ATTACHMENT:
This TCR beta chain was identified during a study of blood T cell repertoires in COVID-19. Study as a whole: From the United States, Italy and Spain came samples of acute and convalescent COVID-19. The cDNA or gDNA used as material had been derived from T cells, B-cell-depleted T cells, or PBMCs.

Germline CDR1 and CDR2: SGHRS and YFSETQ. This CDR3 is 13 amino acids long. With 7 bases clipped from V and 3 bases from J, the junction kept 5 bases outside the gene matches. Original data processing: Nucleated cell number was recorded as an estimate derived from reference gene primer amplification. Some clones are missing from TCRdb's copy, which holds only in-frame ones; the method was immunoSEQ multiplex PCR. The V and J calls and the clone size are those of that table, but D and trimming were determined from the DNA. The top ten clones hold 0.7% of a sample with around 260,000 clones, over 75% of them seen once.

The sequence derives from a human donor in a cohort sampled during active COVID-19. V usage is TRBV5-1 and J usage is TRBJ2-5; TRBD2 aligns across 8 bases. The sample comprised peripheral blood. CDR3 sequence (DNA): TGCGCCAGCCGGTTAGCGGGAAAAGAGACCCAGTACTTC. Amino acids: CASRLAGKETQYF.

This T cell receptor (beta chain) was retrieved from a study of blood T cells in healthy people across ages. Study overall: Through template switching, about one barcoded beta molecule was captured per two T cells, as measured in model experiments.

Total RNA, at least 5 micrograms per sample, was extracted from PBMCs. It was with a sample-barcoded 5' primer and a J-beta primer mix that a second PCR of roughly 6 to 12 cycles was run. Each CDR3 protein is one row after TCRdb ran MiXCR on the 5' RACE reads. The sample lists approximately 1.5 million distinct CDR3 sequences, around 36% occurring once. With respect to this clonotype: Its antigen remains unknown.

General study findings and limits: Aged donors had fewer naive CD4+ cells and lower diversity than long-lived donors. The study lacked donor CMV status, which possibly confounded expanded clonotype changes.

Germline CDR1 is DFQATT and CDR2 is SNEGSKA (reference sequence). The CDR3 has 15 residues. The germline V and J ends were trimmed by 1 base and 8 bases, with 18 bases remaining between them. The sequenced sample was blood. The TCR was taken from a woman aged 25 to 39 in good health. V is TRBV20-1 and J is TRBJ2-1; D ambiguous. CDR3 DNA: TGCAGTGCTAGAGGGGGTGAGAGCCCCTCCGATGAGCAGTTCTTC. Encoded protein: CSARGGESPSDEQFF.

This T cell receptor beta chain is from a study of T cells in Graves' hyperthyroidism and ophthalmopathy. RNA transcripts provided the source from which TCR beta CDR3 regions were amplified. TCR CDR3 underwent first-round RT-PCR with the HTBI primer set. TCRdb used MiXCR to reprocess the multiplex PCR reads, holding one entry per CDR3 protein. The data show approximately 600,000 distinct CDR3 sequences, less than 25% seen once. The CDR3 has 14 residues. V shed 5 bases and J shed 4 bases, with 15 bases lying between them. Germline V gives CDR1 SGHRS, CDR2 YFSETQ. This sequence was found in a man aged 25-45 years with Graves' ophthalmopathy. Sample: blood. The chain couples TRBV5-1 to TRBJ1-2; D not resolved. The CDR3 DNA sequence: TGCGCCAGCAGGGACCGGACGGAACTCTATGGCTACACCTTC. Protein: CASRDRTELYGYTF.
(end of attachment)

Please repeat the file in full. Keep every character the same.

This TCR beta chain was identified during a study of blood T cell repertoires in COVID-19. Study as a whole: From the United States, Italy and Spain came samples of acute and convalescent COVID-19. The cDNA or gDNA used as material had been derived from T cells, B-cell-depleted T cells, or PBMCs.

Germline CDR1 and CDR2: SGHRS and YFSETQ. This CDR3 is 13 amino acids long. With 7 bases clipped from V and 3 bases from J, the junction kept 5 bases outside the gene matches. Original data processing: Nucleated cell number was recorded as an estimate derived from reference gene primer amplification. Some clones are missing from TCRdb's copy, which holds only in-frame ones; the method was immunoSEQ multiplex PCR. The V and J calls and the clone size are those of that table, but D and trimming were determined from the DNA. The top ten clones hold 0.7% of a sample with around 260,000 clones, over 75% of them seen once.

The sequence derives from a human donor in a cohort sampled during active COVID-19. V usage is TRBV5-1 and J usage is TRBJ2-5; TRBD2 aligns across 8 bases. The sample comprised peripheral blood. CDR3 sequence (DNA): TGCGCCAGCCGGTTAGCGGGAAAAGAGACCCAGTACTTC. Amino acids: CASRLAGKETQYF.

This T cell receptor (beta chain) was retrieved from a study of blood T cells in healthy people across ages. Study overall: Through template switching, about one barcoded beta molecule was captured per two T cells, as measured in model experiments.

Total RNA, at least 5 micrograms per sample, was extracted from PBMCs. It was with a sample-barcoded 5' primer and a J-beta primer mix that a second PCR of roughly 6 to 12 cycles was run. Each CDR3 protein is one row after TCRdb ran MiXCR on the 5' RACE reads. The sample lists approximately 1.5 million distinct CDR3 sequences, around 36% occurring once. With respect to this clonotype: Its antigen remains unknown.

General study findings and limits: Aged donors had fewer naive CD4+ cells and lower diversity than long-lived donors. The study lacked donor CMV status, which possibly confounded expanded clonotype changes.

Germline CDR1 is DFQATT and CDR2 is SNEGSKA (reference sequence). The CDR3 has 15 residues. The germline V and J ends were trimmed by 1 base and 8 bases, with 18 bases remaining between them. The sequenced sample was blood. The TCR was taken from a woman aged 25 to 39 in good health. V is TRBV20-1 and J is TRBJ2-1; D ambiguous. CDR3 DNA: TGCAGTGCTAGAGGGGGTGAGAGCCCCTCCGATGAGCAGTTCTTC. Encoded protein: CSARGGESPSDEQFF.

This T cell receptor beta chain is from a study of T cells in Graves' hyperthyroidism and ophthalmopathy. RNA transcripts provided the source from which TCR beta CDR3 regions were amplified. TCR CDR3 underwent first-round RT-PCR with the HTBI primer set. TCRdb used MiXCR to reprocess the multiplex PCR reads, holding one entry per CDR3 protein. The data show approximately 600,000 distinct CDR3 sequences, less than 25% seen once. The CDR3 has 14 residues. V shed 5 bases and J shed 4 bases, with 15 bases lying between them. Germline V gives CDR1 SGHRS, CDR2 YFSETQ. This sequence was found in a man aged 25-45 years with Graves' ophthalmopathy. Sample: blood. The chain couples TRBV5-1 to TRBJ1-2; D not resolved. The CDR3 DNA sequence: TGCGCCAGCAGGGACCGGACGGAACTCTATGGCTACACCTTC. Protein: CASRDRTELYGYTF.